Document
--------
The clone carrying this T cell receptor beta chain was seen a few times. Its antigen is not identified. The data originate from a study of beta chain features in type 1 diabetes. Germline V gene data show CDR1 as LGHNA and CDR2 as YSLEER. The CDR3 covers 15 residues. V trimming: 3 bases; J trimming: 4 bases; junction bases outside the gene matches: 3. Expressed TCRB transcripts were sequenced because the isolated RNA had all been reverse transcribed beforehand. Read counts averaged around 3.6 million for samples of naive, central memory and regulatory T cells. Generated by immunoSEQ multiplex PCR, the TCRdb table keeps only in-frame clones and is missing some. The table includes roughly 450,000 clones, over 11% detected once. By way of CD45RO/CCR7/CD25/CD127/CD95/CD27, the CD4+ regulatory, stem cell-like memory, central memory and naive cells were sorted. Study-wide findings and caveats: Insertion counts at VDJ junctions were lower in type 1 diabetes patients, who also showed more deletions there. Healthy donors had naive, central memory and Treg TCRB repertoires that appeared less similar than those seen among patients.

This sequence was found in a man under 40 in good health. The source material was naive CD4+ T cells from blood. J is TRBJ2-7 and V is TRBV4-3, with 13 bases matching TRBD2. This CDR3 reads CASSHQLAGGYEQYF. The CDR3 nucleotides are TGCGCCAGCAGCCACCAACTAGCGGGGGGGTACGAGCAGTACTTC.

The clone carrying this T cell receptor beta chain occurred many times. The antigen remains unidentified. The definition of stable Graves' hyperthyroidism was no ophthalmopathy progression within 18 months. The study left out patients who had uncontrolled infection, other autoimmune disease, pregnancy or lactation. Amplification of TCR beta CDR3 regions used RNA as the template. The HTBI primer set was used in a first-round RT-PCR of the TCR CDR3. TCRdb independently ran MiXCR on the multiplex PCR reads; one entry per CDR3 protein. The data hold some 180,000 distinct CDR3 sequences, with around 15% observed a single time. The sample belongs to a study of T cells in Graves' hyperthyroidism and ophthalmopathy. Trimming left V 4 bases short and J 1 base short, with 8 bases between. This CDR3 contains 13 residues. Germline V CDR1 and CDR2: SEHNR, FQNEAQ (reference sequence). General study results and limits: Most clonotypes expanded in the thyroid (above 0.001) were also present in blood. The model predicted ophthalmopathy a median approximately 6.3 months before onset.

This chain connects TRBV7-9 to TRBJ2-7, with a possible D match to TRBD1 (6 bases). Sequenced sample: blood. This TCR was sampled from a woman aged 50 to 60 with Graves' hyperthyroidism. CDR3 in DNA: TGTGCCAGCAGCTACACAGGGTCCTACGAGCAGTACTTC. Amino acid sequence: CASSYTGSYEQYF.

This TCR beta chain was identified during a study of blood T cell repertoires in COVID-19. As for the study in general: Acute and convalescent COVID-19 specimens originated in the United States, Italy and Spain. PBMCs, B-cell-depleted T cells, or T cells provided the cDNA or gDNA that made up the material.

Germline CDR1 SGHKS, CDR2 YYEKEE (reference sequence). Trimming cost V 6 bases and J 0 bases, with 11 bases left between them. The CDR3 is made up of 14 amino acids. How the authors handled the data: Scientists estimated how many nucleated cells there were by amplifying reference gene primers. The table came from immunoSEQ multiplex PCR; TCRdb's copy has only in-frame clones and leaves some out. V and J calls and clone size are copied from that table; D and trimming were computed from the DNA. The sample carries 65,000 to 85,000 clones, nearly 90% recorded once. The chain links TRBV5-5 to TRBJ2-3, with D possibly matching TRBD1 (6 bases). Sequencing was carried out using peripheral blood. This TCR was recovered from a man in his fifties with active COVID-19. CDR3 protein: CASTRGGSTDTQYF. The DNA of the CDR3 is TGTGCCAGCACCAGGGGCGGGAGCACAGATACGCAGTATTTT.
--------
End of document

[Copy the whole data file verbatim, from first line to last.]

The clone carrying this T cell receptor beta chain was seen a few times. Its antigen is not identified. The data originate from a study of beta chain features in type 1 diabetes. Germline V gene data show CDR1 as LGHNA and CDR2 as YSLEER. The CDR3 covers 15 residues. V trimming: 3 bases; J trimming: 4 bases; junction bases outside the gene matches: 3. Expressed TCRB transcripts were sequenced because the isolated RNA had all been reverse transcribed beforehand. Read counts averaged around 3.6 million for samples of naive, central memory and regulatory T cells. Generated by immunoSEQ multiplex PCR, the TCRdb table keeps only in-frame clones and is missing some. The table includes roughly 450,000 clones, over 11% detected once. By way of CD45RO/CCR7/CD25/CD127/CD95/CD27, the CD4+ regulatory, stem cell-like memory, central memory and naive cells were sorted. Study-wide findings and caveats: Insertion counts at VDJ junctions were lower in type 1 diabetes patients, who also showed more deletions there. Healthy donors had naive, central memory and Treg TCRB repertoires that appeared less similar than those seen among patients.

This sequence was found in a man under 40 in good health. The source material was naive CD4+ T cells from blood. J is TRBJ2-7 and V is TRBV4-3, with 13 bases matching TRBD2. This CDR3 reads CASSHQLAGGYEQYF. The CDR3 nucleotides are TGCGCCAGCAGCCACCAACTAGCGGGGGGGTACGAGCAGTACTTC.

The clone carrying this T cell receptor beta chain occurred many times. The antigen remains unidentified. The definition of stable Graves' hyperthyroidism was no ophthalmopathy progression within 18 months. The study left out patients who had uncontrolled infection, other autoimmune disease, pregnancy or lactation. Amplification of TCR beta CDR3 regions used RNA as the template. The HTBI primer set was used in a first-round RT-PCR of the TCR CDR3. TCRdb independently ran MiXCR on the multiplex PCR reads; one entry per CDR3 protein. The data hold some 180,000 distinct CDR3 sequences, with around 15% observed a single time. The sample belongs to a study of T cells in Graves' hyperthyroidism and ophthalmopathy. Trimming left V 4 bases short and J 1 base short, with 8 bases between. This CDR3 contains 13 residues. Germline V CDR1 and CDR2: SEHNR, FQNEAQ (reference sequence). General study results and limits: Most clonotypes expanded in the thyroid (above 0.001) were also present in blood. The model predicted ophthalmopathy a median approximately 6.3 months before onset.

This chain connects TRBV7-9 to TRBJ2-7, with a possible D match to TRBD1 (6 bases). Sequenced sample: blood. This TCR was sampled from a woman aged 50 to 60 with Graves' hyperthyroidism. CDR3 in DNA: TGTGCCAGCAGCTACACAGGGTCCTACGAGCAGTACTTC. Amino acid sequence: CASSYTGSYEQYF.

This TCR beta chain was identified during a study of blood T cell repertoires in COVID-19. As for the study in general: Acute and convalescent COVID-19 specimens originated in the United States, Italy and Spain. PBMCs, B-cell-depleted T cells, or T cells provided the cDNA or gDNA that made up the material.

Germline CDR1 SGHKS, CDR2 YYEKEE (reference sequence). Trimming cost V 6 bases and J 0 bases, with 11 bases left between them. The CDR3 is made up of 14 amino acids. How the authors handled the data: Scientists estimated how many nucleated cells there were by amplifying reference gene primers. The table came from immunoSEQ multiplex PCR; TCRdb's copy has only in-frame clones and leaves some out. V and J calls and clone size are copied from that table; D and trimming were computed from the DNA. The sample carries 65,000 to 85,000 clones, nearly 90% recorded once. The chain links TRBV5-5 to TRBJ2-3, with D possibly matching TRBD1 (6 bases). Sequencing was carried out using peripheral blood. This TCR was recovered from a man in his fifties with active COVID-19. CDR3 protein: CASTRGGSTDTQYF. The DNA of the CDR3 is TGTGCCAGCACCAGGGGCGGGAGCACAGATACGCAGTATTTT.